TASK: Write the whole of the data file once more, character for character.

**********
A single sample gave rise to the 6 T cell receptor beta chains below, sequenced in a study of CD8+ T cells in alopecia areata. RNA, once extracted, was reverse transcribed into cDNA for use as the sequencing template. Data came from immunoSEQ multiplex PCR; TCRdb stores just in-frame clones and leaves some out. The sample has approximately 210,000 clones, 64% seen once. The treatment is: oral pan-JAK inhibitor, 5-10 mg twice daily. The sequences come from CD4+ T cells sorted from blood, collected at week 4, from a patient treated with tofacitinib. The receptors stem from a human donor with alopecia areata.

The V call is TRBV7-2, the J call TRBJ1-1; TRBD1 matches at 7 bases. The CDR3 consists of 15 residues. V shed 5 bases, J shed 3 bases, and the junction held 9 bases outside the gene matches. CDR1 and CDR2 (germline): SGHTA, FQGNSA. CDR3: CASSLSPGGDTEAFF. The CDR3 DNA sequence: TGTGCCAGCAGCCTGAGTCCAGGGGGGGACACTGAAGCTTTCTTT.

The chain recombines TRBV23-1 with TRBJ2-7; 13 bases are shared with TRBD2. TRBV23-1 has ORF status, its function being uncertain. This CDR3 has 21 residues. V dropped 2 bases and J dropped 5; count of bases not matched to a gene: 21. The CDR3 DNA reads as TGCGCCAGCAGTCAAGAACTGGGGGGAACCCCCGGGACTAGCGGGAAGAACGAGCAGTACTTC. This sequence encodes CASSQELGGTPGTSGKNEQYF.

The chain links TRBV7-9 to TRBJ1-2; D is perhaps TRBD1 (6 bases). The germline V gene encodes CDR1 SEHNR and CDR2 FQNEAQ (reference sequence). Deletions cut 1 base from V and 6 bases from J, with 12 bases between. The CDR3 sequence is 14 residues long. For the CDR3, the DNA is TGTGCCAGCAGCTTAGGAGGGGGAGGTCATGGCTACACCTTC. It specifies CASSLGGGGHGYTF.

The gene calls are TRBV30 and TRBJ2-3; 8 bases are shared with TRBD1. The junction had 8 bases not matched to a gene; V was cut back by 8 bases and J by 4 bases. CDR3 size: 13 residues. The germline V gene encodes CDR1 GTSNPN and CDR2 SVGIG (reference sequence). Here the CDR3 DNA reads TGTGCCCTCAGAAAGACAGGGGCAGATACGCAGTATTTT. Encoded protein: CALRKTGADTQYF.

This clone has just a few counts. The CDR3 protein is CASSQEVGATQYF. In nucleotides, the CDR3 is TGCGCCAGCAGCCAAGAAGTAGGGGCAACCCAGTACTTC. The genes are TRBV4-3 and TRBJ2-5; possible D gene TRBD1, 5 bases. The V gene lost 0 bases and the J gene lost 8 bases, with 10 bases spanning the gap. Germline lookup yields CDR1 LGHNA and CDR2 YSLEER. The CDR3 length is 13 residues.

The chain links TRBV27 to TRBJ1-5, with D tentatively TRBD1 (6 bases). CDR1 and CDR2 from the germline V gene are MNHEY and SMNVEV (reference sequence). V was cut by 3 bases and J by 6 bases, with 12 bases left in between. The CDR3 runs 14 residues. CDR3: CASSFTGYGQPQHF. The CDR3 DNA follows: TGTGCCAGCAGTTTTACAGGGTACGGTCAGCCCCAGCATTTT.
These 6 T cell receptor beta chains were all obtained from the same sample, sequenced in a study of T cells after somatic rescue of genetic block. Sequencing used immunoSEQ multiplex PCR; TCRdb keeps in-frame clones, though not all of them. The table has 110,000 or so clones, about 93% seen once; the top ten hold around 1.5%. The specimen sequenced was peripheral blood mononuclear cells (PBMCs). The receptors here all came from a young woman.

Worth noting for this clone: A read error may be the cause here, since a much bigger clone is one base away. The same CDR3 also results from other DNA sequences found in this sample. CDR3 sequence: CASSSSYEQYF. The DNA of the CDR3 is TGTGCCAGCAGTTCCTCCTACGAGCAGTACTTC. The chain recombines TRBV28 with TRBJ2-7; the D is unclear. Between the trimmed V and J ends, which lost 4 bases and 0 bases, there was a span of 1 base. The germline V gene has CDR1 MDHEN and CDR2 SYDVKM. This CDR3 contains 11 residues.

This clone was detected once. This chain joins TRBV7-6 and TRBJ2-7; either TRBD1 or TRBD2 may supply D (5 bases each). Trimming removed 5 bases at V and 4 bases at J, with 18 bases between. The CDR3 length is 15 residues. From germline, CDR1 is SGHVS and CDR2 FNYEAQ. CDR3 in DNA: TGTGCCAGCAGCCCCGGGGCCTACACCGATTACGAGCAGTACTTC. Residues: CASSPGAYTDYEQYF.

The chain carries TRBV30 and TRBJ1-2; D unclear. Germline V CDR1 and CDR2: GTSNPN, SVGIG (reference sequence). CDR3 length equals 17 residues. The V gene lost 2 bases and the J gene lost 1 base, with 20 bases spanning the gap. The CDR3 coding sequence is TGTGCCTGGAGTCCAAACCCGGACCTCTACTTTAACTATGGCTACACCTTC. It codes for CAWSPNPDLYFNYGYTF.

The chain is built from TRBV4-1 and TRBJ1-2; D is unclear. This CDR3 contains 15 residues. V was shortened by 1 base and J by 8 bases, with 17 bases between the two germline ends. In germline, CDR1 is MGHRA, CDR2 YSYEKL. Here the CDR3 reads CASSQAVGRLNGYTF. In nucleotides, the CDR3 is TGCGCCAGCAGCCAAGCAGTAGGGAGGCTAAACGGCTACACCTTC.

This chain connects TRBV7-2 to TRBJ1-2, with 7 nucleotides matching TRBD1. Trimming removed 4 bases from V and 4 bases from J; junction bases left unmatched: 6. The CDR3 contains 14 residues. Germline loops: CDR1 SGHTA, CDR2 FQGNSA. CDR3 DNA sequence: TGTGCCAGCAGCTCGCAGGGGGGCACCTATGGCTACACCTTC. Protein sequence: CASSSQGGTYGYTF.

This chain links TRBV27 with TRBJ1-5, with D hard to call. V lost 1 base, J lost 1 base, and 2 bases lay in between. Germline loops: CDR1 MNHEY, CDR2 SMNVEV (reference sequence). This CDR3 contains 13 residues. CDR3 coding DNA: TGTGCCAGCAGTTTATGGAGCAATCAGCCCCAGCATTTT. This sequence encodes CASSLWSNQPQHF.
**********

A single sample gave rise to the 6 T cell receptor beta chains below, sequenced in a study of CD8+ T cells in alopecia areata. RNA, once extracted, was reverse transcribed into cDNA for use as the sequencing template. Data came from immunoSEQ multiplex PCR; TCRdb stores just in-frame clones and leaves some out. The sample has approximately 210,000 clones, 64% seen once. The treatment is: oral pan-JAK inhibitor, 5-10 mg twice daily. The sequences come from CD4+ T cells sorted from blood, collected at week 4, from a patient treated with tofacitinib. The receptors stem from a human donor with alopecia areata.

The V call is TRBV7-2, the J call TRBJ1-1; TRBD1 matches at 7 bases. The CDR3 consists of 15 residues. V shed 5 bases, J shed 3 bases, and the junction held 9 bases outside the gene matches. CDR1 and CDR2 (germline): SGHTA, FQGNSA. CDR3: CASSLSPGGDTEAFF. The CDR3 DNA sequence: TGTGCCAGCAGCCTGAGTCCAGGGGGGGACACTGAAGCTTTCTTT.

The chain recombines TRBV23-1 with TRBJ2-7; 13 bases are shared with TRBD2. TRBV23-1 has ORF status, its function being uncertain. This CDR3 has 21 residues. V dropped 2 bases and J dropped 5; count of bases not matched to a gene: 21. The CDR3 DNA reads as TGCGCCAGCAGTCAAGAACTGGGGGGAACCCCCGGGACTAGCGGGAAGAACGAGCAGTACTTC. This sequence encodes CASSQELGGTPGTSGKNEQYF.

The chain links TRBV7-9 to TRBJ1-2; D is perhaps TRBD1 (6 bases). The germline V gene encodes CDR1 SEHNR and CDR2 FQNEAQ (reference sequence). Deletions cut 1 base from V and 6 bases from J, with 12 bases between. The CDR3 sequence is 14 residues long. For the CDR3, the DNA is TGTGCCAGCAGCTTAGGAGGGGGAGGTCATGGCTACACCTTC. It specifies CASSLGGGGHGYTF.

The gene calls are TRBV30 and TRBJ2-3; 8 bases are shared with TRBD1. The junction had 8 bases not matched to a gene; V was cut back by 8 bases and J by 4 bases. CDR3 size: 13 residues. The germline V gene encodes CDR1 GTSNPN and CDR2 SVGIG (reference sequence). Here the CDR3 DNA reads TGTGCCCTCAGAAAGACAGGGGCAGATACGCAGTATTTT. Encoded protein: CALRKTGADTQYF.

This clone has just a few counts. The CDR3 protein is CASSQEVGATQYF. In nucleotides, the CDR3 is TGCGCCAGCAGCCAAGAAGTAGGGGCAACCCAGTACTTC. The genes are TRBV4-3 and TRBJ2-5; possible D gene TRBD1, 5 bases. The V gene lost 0 bases and the J gene lost 8 bases, with 10 bases spanning the gap. Germline lookup yields CDR1 LGHNA and CDR2 YSLEER. The CDR3 length is 13 residues.

The chain links TRBV27 to TRBJ1-5, with D tentatively TRBD1 (6 bases). CDR1 and CDR2 from the germline V gene are MNHEY and SMNVEV (reference sequence). V was cut by 3 bases and J by 6 bases, with 12 bases left in between. The CDR3 runs 14 residues. CDR3: CASSFTGYGQPQHF. The CDR3 DNA follows: TGTGCCAGCAGTTTTACAGGGTACGGTCAGCCCCAGCATTTT.
These 6 T cell receptor beta chains were all obtained from the same sample, sequenced in a study of T cells after somatic rescue of genetic block. Sequencing used immunoSEQ multiplex PCR; TCRdb keeps in-frame clones, though not all of them. The table has 110,000 or so clones, about 93% seen once; the top ten hold around 1.5%. The specimen sequenced was peripheral blood mononuclear cells (PBMCs). The receptors here all came from a young woman.

Worth noting for this clone: A read error may be the cause here, since a much bigger clone is one base away. The same CDR3 also results from other DNA sequences found in this sample. CDR3 sequence: CASSSSYEQYF. The DNA of the CDR3 is TGTGCCAGCAGTTCCTCCTACGAGCAGTACTTC. The chain recombines TRBV28 with TRBJ2-7; the D is unclear. Between the trimmed V and J ends, which lost 4 bases and 0 bases, there was a span of 1 base. The germline V gene has CDR1 MDHEN and CDR2 SYDVKM. This CDR3 contains 11 residues.

This clone was detected once. This chain joins TRBV7-6 and TRBJ2-7; either TRBD1 or TRBD2 may supply D (5 bases each). Trimming removed 5 bases at V and 4 bases at J, with 18 bases between. The CDR3 length is 15 residues. From germline, CDR1 is SGHVS and CDR2 FNYEAQ. CDR3 in DNA: TGTGCCAGCAGCCCCGGGGCCTACACCGATTACGAGCAGTACTTC. Residues: CASSPGAYTDYEQYF.

The chain carries TRBV30 and TRBJ1-2; D unclear. Germline V CDR1 and CDR2: GTSNPN, SVGIG (reference sequence). CDR3 length equals 17 residues. The V gene lost 2 bases and the J gene lost 1 base, with 20 bases spanning the gap. The CDR3 coding sequence is TGTGCCTGGAGTCCAAACCCGGACCTCTACTTTAACTATGGCTACACCTTC. It codes for CAWSPNPDLYFNYGYTF.

The chain is built from TRBV4-1 and TRBJ1-2; D is unclear. This CDR3 contains 15 residues. V was shortened by 1 base and J by 8 bases, with 17 bases between the two germline ends. In germline, CDR1 is MGHRA, CDR2 YSYEKL. Here the CDR3 reads CASSQAVGRLNGYTF. In nucleotides, the CDR3 is TGCGCCAGCAGCCAAGCAGTAGGGAGGCTAAACGGCTACACCTTC.

This chain connects TRBV7-2 to TRBJ1-2, with 7 nucleotides matching TRBD1. Trimming removed 4 bases from V and 4 bases from J; junction bases left unmatched: 6. The CDR3 contains 14 residues. Germline loops: CDR1 SGHTA, CDR2 FQGNSA. CDR3 DNA sequence: TGTGCCAGCAGCTCGCAGGGGGGCACCTATGGCTACACCTTC. Protein sequence: CASSSQGGTYGYTF.

This chain links TRBV27 with TRBJ1-5, with D hard to call. V lost 1 base, J lost 1 base, and 2 bases lay in between. Germline loops: CDR1 MNHEY, CDR2 SMNVEV (reference sequence). This CDR3 contains 13 residues. CDR3 coding DNA: TGTGCCAGCAGTTTATGGAGCAATCAGCCCCAGCATTTT. This sequence encodes CASSLWSNQPQHF.